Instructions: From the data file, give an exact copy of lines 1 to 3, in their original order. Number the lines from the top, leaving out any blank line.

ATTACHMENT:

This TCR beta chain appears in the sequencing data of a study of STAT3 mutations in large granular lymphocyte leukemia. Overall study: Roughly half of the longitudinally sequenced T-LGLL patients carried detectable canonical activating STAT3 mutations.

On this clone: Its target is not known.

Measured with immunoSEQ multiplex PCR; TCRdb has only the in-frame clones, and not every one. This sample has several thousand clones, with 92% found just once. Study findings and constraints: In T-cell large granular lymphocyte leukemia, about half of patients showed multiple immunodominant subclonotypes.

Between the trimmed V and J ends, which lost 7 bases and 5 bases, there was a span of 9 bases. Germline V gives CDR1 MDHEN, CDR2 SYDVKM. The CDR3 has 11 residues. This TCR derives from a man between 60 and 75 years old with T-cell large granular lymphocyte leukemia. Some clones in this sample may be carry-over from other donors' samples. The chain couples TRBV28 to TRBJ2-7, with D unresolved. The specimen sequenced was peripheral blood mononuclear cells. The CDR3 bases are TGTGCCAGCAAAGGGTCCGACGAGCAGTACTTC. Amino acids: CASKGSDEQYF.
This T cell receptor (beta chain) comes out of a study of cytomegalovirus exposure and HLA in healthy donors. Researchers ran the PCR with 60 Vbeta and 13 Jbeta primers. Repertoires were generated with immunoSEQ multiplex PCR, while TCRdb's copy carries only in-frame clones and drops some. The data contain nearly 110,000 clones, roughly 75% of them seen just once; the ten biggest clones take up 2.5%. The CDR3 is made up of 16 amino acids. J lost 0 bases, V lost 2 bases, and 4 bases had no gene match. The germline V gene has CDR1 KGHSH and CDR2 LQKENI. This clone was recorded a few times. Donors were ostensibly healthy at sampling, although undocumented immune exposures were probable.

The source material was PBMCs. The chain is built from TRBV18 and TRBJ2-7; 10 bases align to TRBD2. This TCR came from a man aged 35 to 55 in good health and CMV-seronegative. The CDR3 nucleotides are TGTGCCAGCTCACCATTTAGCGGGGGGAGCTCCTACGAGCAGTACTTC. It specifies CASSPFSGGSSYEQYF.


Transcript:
This TCR beta chain appears in the sequencing data of a study of STAT3 mutations in large granular lymphocyte leukemia. Overall study: Roughly half of the longitudinally sequenced T-LGLL patients carried detectable canonical activating STAT3 mutations.

On this clone: Its target is not known.

Measured with immunoSEQ multiplex PCR; TCRdb has only the in-frame clones, and not every one. This sample has several thousand clones, with 92% found just once. Study findings and constraints: In T-cell large granular lymphocyte leukemia, about half of patients showed multiple immunodominant subclonotypes.